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From |
Ulrich Kohler <kohler@wz-berlin.de> |

To |
statalist@hsphsun2.harvard.edu |

Subject |
Re: st: Fixed effects ordinal probit regression |

Date |
Fri, 5 Sep 2003 10:50:48 +0200 |

I don't think it is that easy. Adding individual dummy-variables will increase the number of coefficients with the number of observations. I am not a statistician but I somehow remember to read that this violates some basic assumption of Likelihood estimation---and that this is the reason why we use the conditional logit model for the binary fixed-effects model. Uli Joseph Coveney wrote: > James Shaw wrote: > > I was wondering if there is such a thing as fixed effects ordinal probit > > regression. If so, could one simply add dummy variables for the panel > > indicator (e.g., subject id) to the ordinal probit model to obtain fixed > > effects estimates? Also, when estimating a fixed effects regression > > model with a subject-level effect, how problematic is it if there are > > missing observations on the dependent variable for some subjects (i.e., > > unbalanced panels)? > > --------------------------------------------------------------------------- >- > > By analogy to -areg , absorb()-, it seems feasible to create dummy > (indicator) variables for the panel identifier with -oprobit-, but doing > this in an ordered categorical regression risks having "note: [X] > observations completely determined. Standard errors questionable." at the > bottom of the -oprobit- output. This would raise suspicions about Wald > tests, although in a test case that I tried out where this happens (see > do-file below), the Wald test agrees well with the corresponding likelihood > ratio test. If panels are dropped due to collinearity in fitting the full > model, then likelihood-ratio testing with the reduced (nested) models is > problematic unless the same panels are fortuitously dropped in the latter. > > When observations are missing, handling the panel as a fixed effect seems > to be mechanically possible--in the test case, -oprobit- attained > convergence and didn't seem to drop any panels with a missing value--but it > might be worthwhile to perform Monte Carlo simulations in order to > determine whether hypothesis testing and parameter estimates behave as > expected in such a circumstance before using -oprobit- on an unknown > dataset with missing observations. > > -oprobit , cluster()- might serve as an alternative in some circumstances. > With enough panels, another alternative would be to consider the panel as a > random effect, and use -reoprob- or -gllamm-. > > Joseph Coveney > > > --------------------------------------------------------------------------- >- > > clear > set more off > set seed 20030906 > set obs 6 > forvalues i = 1/6 { > generate float var`i' = 0.7 > quietly replace var`i' = 1.0 in `i' > } > mkmat var*, matrix(A) > local means m1 > forvalues i = 2/6 { > local means = "`means'" + " m`i'" > } > drawnorm `means', n(40) corr(A) clear > generate byte pid = _n > forvalues i = 1/6 { > generate byte res`i' = 1 + int(norm(m`i') / 0.2) > } > matrix drop A > drop m* > reshape long res, i(pid) j(tim) > xi: oprobit res i.tim i.pid, nolog > estimates store A > test _Itim_2 _Itim_3 _Itim_4 _Itim_5 _Itim_6 > xi: oprobit res i.pid, nolog > lrtest A, stats > xi: oprobit res i.tim, cluster(pid) nolog > xi: reoprob res i.tim, i(pid) quad(30) nolog > // consider -quadchk- here > drop if uniform() > 0.85 > xi: oprobit res i.tim i.pid, nolog > estimates store A > test _Itim_2 _Itim_3 _Itim_4 _Itim_5 _Itim_6 > xi: oprobit res i.pid, nolog > lrtest A, stats > xi: oprobit res i.tim, cluster(pid) nolog > xi: reoprob res i.tim, i(pid) quad(30) nolog > exit > > --------------------------------------------------------------------------- >- > > > > > * > * For searches and help try: > * http://www.stata.com/support/faqs/res/findit.html > * http://www.stata.com/support/statalist/faq > * http://www.ats.ucla.edu/stat/stata/ -- kohler@wz-berlin.de * * For searches and help try: * http://www.stata.com/support/faqs/res/findit.html * http://www.stata.com/support/statalist/faq * http://www.ats.ucla.edu/stat/stata/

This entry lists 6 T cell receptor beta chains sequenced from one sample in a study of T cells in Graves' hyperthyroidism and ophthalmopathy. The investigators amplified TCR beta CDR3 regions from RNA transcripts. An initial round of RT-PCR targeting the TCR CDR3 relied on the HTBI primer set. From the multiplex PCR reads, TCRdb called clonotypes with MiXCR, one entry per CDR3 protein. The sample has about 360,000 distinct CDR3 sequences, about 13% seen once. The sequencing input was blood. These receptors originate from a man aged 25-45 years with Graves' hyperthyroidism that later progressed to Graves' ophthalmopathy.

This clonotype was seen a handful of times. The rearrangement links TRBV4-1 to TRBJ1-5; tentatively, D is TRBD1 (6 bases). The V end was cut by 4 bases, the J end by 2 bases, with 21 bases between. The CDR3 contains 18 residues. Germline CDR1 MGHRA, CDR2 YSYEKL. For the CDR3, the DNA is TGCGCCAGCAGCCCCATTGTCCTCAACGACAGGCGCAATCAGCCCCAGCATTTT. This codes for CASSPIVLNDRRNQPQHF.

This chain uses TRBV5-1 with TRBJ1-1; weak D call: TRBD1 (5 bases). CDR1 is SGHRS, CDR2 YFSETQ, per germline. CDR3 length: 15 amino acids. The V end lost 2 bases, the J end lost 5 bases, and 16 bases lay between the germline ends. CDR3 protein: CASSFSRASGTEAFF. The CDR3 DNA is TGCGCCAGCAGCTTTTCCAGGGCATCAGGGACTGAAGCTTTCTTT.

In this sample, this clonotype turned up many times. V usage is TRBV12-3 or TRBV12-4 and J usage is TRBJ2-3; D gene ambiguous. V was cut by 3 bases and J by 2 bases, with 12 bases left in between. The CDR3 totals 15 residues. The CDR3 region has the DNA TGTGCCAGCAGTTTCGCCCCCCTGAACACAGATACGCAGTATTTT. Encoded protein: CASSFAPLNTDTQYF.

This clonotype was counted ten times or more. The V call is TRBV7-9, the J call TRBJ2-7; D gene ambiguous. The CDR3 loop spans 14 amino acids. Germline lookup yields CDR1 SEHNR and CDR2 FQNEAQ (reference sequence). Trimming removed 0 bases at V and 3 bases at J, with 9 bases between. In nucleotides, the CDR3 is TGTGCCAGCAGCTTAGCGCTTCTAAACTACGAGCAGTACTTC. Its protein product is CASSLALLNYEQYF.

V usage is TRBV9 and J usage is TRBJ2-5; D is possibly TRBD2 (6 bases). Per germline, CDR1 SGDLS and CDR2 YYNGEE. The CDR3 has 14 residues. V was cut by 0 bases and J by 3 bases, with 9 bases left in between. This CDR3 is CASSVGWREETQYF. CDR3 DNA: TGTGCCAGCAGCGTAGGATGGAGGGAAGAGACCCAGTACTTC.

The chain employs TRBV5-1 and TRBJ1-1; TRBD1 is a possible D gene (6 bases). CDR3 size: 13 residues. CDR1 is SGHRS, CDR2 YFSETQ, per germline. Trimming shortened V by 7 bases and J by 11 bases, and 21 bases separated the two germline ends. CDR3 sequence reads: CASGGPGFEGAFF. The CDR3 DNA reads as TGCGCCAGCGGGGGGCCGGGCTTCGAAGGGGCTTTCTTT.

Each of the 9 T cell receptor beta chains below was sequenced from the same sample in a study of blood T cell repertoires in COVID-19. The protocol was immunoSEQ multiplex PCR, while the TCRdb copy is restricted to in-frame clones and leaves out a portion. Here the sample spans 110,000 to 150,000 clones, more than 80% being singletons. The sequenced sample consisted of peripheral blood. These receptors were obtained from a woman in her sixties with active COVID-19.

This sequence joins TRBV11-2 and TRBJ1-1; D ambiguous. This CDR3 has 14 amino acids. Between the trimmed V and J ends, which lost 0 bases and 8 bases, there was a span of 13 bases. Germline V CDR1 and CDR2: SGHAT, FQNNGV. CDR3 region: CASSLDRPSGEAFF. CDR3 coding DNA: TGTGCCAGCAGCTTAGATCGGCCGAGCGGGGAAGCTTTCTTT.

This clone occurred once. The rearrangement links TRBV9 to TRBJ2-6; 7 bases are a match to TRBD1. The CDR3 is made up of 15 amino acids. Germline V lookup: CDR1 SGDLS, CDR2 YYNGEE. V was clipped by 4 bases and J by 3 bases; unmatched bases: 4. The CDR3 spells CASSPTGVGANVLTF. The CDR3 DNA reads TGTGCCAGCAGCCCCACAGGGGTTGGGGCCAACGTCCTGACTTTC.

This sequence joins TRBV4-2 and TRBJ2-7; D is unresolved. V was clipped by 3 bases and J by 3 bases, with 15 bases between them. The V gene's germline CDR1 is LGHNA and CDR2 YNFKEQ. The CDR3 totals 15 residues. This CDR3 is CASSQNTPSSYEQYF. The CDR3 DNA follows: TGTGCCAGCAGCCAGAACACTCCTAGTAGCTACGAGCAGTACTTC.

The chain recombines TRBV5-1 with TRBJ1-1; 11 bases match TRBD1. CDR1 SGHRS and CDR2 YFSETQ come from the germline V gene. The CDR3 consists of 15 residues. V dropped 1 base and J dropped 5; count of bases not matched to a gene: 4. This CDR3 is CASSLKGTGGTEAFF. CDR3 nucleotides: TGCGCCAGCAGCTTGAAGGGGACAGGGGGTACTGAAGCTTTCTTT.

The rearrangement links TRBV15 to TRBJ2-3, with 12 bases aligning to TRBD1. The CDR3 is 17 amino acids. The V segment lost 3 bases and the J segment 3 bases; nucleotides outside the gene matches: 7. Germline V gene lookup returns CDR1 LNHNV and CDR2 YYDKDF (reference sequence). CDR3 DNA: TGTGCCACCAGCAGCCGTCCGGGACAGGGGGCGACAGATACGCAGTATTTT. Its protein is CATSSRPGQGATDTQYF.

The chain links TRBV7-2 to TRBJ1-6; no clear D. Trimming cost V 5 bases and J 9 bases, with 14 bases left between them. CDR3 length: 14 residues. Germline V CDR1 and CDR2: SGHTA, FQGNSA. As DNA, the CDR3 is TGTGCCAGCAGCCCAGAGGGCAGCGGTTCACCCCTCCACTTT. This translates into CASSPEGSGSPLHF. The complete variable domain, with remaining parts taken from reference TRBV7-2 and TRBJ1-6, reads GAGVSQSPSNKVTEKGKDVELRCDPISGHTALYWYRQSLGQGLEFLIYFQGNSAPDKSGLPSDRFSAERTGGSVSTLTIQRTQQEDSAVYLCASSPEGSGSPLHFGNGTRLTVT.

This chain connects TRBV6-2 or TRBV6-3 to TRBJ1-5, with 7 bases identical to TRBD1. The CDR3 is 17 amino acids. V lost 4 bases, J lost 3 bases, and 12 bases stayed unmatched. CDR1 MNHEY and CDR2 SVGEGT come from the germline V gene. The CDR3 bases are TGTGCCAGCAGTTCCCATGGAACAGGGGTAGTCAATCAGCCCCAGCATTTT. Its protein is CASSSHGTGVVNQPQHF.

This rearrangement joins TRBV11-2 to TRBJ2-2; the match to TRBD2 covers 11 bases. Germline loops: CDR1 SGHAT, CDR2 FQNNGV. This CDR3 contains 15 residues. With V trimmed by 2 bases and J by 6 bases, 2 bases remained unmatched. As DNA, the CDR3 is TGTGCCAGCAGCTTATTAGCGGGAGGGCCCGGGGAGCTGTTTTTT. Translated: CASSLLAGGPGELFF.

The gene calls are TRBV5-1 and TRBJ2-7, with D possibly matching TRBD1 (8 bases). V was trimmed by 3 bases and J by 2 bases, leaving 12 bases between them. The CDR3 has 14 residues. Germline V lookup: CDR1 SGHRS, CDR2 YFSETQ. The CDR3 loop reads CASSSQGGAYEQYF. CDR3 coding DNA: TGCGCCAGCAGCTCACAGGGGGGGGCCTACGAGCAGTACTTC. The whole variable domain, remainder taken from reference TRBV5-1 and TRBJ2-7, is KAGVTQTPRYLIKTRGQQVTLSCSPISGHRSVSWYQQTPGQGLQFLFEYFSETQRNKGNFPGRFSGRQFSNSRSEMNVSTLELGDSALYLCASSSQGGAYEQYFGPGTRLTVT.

**References**:**Re: st: Fixed effects ordinal probit regression***From:*Joseph Coveney <jcoveney@bigplanet.com>

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